Writings by Sandra Harrison including published and unpublished works of poetry, essays, children's and adult fiction and non-fiction work..
Town of Rye or “Rye” began with three English settlers Thomas Studwell, John Coe, and Peter Disbrow moving on June 29, 1660 to Manursing Island, The island juts out into the Long Island Sound. They came from “Grenege” (Greenwich today) after purchasing the area known as Peningo from the Siwanoy on January 2, 1660 from the Mohegans of the larger Algonkian nation. Purchase was made with Shenarockwell, a Mohican chief. Land was along LI Sound between the Mamaroneck and Byram Rivers.
The Siwanoy had farmed the area growing corn, pumpkins and beans and pumpkins but their diet also included sea food and small game found in abundance along the shore and inland areas. Their homes were wigwams that were easy to construct and move. They were built with easily readily available wood and made by lashing bent poles together and covering them with bark or thatched reeds.
The settlers later purchased Manursing Island and named their settlement Hastings. By 1664, more settlers arrived and found more land on the mainland to build cabins where Playland and Rye Town Park are today and named the area Rye. In 1665, Hastings and Rye merged and the village on Manursing Island was abandoned. Town was named after Rye, in Sussex, England. The settlers were Puritans.
In 1672, Robert bought land from Philip Galpin on Peningo Neck about the time Thomas Merritt and Peningo Neck is now the business section of the City of Rye. Also developed was the Saw Pit area on the Byram River that is now Port Chester and part of the City of Rye (1868).
During Colonial times, the Town of Rye was part of the British Colony of Connecticut. For about seventy years their were boundary disputes between the Dutch and the English and between NY and CT. After the Dutch left NY in 1674, the English took control of the area and Rye continued to be part of NY and CT till 1731 when the borders were finally settled.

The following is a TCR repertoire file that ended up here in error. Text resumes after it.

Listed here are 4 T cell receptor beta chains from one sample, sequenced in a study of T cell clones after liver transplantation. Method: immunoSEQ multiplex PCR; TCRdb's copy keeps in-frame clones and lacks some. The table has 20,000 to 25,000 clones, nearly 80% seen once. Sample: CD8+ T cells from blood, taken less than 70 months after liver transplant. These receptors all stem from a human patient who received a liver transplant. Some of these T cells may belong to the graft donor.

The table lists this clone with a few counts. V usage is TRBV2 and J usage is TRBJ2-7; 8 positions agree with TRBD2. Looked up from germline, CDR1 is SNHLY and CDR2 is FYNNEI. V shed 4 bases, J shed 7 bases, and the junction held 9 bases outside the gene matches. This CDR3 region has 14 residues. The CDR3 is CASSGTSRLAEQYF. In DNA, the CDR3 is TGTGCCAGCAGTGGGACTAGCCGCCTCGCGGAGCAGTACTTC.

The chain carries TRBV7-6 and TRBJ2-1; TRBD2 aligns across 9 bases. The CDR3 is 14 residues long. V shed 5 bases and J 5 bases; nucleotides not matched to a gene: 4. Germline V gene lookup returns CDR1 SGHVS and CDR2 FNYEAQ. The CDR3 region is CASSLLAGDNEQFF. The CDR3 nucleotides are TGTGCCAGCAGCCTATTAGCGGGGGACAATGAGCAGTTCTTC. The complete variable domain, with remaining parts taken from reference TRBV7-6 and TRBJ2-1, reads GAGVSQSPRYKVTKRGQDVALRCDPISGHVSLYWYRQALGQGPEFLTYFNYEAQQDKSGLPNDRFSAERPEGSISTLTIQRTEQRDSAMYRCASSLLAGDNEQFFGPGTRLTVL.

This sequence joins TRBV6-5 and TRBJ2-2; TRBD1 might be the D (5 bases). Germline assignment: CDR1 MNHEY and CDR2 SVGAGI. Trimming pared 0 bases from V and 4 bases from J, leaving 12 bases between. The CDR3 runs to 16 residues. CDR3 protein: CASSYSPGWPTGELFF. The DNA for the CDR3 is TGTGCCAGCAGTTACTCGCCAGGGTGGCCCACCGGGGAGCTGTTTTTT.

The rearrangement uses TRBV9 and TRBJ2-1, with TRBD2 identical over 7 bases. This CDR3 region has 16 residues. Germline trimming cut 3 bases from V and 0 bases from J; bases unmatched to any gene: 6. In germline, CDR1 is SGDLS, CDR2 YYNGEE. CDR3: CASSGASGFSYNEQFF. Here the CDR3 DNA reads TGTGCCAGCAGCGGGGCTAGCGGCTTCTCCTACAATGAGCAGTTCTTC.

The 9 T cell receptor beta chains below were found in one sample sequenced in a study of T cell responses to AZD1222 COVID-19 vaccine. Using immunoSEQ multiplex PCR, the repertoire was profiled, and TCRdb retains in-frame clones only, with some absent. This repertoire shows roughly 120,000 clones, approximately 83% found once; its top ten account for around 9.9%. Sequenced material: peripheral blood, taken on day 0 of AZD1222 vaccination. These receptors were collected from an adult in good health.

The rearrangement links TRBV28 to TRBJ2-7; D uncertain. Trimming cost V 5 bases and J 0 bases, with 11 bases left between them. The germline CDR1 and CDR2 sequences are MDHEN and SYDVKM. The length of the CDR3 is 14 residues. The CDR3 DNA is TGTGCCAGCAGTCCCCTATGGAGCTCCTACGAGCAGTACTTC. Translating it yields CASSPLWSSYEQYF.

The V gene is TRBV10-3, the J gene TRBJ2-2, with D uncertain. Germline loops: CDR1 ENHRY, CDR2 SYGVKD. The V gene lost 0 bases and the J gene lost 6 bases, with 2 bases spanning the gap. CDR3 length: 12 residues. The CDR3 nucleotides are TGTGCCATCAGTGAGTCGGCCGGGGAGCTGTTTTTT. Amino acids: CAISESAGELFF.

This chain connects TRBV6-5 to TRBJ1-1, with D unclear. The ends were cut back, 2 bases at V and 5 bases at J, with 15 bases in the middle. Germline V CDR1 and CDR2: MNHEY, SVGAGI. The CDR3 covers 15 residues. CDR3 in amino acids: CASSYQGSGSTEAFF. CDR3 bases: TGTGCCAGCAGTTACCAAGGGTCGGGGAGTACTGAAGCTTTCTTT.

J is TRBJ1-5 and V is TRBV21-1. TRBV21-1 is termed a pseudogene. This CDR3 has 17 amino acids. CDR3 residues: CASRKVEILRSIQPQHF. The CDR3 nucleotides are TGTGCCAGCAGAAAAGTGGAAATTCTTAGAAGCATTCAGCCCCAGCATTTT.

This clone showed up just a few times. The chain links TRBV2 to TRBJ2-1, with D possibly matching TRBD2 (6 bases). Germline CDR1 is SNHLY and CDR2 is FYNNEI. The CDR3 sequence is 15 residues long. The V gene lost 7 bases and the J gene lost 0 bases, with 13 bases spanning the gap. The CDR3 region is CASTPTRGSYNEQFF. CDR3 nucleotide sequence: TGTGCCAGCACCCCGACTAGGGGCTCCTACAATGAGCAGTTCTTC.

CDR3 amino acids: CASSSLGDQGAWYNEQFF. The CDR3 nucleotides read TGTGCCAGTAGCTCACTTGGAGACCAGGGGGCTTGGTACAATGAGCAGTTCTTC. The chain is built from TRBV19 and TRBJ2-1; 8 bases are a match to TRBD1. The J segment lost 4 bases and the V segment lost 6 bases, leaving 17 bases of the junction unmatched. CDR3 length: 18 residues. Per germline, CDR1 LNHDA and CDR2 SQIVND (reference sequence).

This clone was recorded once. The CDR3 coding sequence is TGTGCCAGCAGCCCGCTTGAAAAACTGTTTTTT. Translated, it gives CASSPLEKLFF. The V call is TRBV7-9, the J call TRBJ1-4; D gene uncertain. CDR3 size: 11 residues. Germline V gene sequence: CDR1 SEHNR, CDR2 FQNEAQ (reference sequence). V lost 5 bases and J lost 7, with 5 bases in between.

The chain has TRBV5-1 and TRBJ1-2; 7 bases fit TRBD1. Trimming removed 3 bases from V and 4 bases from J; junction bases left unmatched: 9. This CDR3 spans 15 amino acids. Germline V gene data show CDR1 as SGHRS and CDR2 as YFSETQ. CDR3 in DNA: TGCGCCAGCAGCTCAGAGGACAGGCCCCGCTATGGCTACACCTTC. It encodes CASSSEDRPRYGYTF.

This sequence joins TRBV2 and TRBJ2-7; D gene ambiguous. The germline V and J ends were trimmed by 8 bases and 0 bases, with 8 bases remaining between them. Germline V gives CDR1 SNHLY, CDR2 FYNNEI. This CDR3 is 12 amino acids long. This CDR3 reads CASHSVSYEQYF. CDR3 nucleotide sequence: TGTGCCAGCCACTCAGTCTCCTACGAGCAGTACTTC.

Men from Rye settlement settled in other areas like White Plains (1683) and Harrison (1696) that became villages of the town.
Like the indigenous people before them, Colonial Rye was a small farming community. Situated along the King’s Highway and later know as the Boston Post Road made it an important post and stagecoach stop. The business district moved from the Long Island Sound area to the King’s Highway. One of the taverns Strang’s Tavern and the Square House that is a museum today were located on the Post Road
Besides farming, residents during the winter months became tradesmen serving as wheelwrights, carpenters, saddlers, tailors, hatters, weavers and rope makers. The population remained small throughout this period, ranging from 722 in 1710 (including both Rye and Port Chester) to 986 in 1790.
With its many brooks, Rye had a number of mills with the first was built in 1656 on the Blind Brook near Oakland Beach Avenue. At the time of the Revolutionary War, 15 or 20 mills were operating in Rye and Port Chester, including one behind the Square House.